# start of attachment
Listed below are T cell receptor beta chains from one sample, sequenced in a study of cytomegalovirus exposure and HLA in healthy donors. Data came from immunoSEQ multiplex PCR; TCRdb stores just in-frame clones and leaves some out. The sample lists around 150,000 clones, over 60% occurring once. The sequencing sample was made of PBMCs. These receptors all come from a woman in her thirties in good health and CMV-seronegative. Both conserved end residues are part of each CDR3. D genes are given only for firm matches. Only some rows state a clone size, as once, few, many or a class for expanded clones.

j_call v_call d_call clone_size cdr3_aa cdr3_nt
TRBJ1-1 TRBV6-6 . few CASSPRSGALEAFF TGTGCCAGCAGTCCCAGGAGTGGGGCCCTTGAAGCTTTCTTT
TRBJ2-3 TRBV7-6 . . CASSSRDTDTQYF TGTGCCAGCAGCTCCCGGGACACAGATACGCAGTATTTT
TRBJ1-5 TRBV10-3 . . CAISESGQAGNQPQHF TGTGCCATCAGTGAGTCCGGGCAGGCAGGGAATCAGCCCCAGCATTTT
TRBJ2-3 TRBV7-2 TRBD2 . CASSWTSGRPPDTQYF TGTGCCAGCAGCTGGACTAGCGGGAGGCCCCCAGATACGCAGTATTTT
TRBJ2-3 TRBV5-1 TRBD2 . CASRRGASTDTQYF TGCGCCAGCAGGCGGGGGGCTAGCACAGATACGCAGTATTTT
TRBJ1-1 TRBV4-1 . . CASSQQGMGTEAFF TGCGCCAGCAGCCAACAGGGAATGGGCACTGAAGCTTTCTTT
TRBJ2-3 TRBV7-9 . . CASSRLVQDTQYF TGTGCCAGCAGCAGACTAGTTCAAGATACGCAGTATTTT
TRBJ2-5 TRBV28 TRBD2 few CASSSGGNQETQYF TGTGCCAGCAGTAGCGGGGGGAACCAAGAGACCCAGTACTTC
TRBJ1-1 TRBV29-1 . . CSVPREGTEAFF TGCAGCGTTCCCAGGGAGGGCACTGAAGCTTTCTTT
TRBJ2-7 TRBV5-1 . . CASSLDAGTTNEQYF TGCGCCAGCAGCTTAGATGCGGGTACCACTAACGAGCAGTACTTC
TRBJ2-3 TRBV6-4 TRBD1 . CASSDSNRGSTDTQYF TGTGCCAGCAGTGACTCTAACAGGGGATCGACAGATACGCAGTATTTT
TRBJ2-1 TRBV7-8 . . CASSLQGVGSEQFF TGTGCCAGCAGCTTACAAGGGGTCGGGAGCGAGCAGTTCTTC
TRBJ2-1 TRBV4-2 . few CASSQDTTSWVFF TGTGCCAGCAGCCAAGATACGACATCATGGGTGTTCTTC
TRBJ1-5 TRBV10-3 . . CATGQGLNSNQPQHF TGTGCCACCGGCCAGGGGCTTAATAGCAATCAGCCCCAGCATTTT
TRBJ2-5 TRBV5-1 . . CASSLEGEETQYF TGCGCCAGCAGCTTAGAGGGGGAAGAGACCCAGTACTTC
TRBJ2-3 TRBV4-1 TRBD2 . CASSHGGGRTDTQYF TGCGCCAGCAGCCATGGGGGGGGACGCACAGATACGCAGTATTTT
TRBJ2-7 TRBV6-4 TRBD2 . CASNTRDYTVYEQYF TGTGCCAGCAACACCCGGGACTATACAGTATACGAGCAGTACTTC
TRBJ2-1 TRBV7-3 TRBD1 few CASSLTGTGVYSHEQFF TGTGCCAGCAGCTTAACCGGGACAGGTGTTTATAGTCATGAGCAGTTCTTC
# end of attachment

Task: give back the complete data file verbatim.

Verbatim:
Listed below are T cell receptor beta chains from one sample, sequenced in a study of cytomegalovirus exposure and HLA in healthy donors. Data came from immunoSEQ multiplex PCR; TCRdb stores just in-frame clones and leaves some out. The sample lists around 150,000 clones, over 60% occurring once. The sequencing sample was made of PBMCs. These receptors all come from a woman in her thirties in good health and CMV-seronegative. Both conserved end residues are part of each CDR3. D genes are given only for firm matches. Only some rows state a clone size, as once, few, many or a class for expanded clones.

j_call v_call d_call clone_size cdr3_aa cdr3_nt
TRBJ1-1 TRBV6-6 . few CASSPRSGALEAFF TGTGCCAGCAGTCCCAGGAGTGGGGCCCTTGAAGCTTTCTTT
TRBJ2-3 TRBV7-6 . . CASSSRDTDTQYF TGTGCCAGCAGCTCCCGGGACACAGATACGCAGTATTTT
TRBJ1-5 TRBV10-3 . . CAISESGQAGNQPQHF TGTGCCATCAGTGAGTCCGGGCAGGCAGGGAATCAGCCCCAGCATTTT
TRBJ2-3 TRBV7-2 TRBD2 . CASSWTSGRPPDTQYF TGTGCCAGCAGCTGGACTAGCGGGAGGCCCCCAGATACGCAGTATTTT
TRBJ2-3 TRBV5-1 TRBD2 . CASRRGASTDTQYF TGCGCCAGCAGGCGGGGGGCTAGCACAGATACGCAGTATTTT
TRBJ1-1 TRBV4-1 . . CASSQQGMGTEAFF TGCGCCAGCAGCCAACAGGGAATGGGCACTGAAGCTTTCTTT
TRBJ2-3 TRBV7-9 . . CASSRLVQDTQYF TGTGCCAGCAGCAGACTAGTTCAAGATACGCAGTATTTT
TRBJ2-5 TRBV28 TRBD2 few CASSSGGNQETQYF TGTGCCAGCAGTAGCGGGGGGAACCAAGAGACCCAGTACTTC
TRBJ1-1 TRBV29-1 . . CSVPREGTEAFF TGCAGCGTTCCCAGGGAGGGCACTGAAGCTTTCTTT
TRBJ2-7 TRBV5-1 . . CASSLDAGTTNEQYF TGCGCCAGCAGCTTAGATGCGGGTACCACTAACGAGCAGTACTTC
TRBJ2-3 TRBV6-4 TRBD1 . CASSDSNRGSTDTQYF TGTGCCAGCAGTGACTCTAACAGGGGATCGACAGATACGCAGTATTTT
TRBJ2-1 TRBV7-8 . . CASSLQGVGSEQFF TGTGCCAGCAGCTTACAAGGGGTCGGGAGCGAGCAGTTCTTC
TRBJ2-1 TRBV4-2 . few CASSQDTTSWVFF TGTGCCAGCAGCCAAGATACGACATCATGGGTGTTCTTC
TRBJ1-5 TRBV10-3 . . CATGQGLNSNQPQHF TGTGCCACCGGCCAGGGGCTTAATAGCAATCAGCCCCAGCATTTT
TRBJ2-5 TRBV5-1 . . CASSLEGEETQYF TGCGCCAGCAGCTTAGAGGGGGAAGAGACCCAGTACTTC
TRBJ2-3 TRBV4-1 TRBD2 . CASSHGGGRTDTQYF TGCGCCAGCAGCCATGGGGGGGGACGCACAGATACGCAGTATTTT
TRBJ2-7 TRBV6-4 TRBD2 . CASNTRDYTVYEQYF TGTGCCAGCAACACCCGGGACTATACAGTATACGAGCAGTACTTC
TRBJ2-1 TRBV7-3 TRBD1 few CASSLTGTGVYSHEQFF TGTGCCAGCAGCTTAACCGGGACAGGTGTTTATAGTCATGAGCAGTTCTTC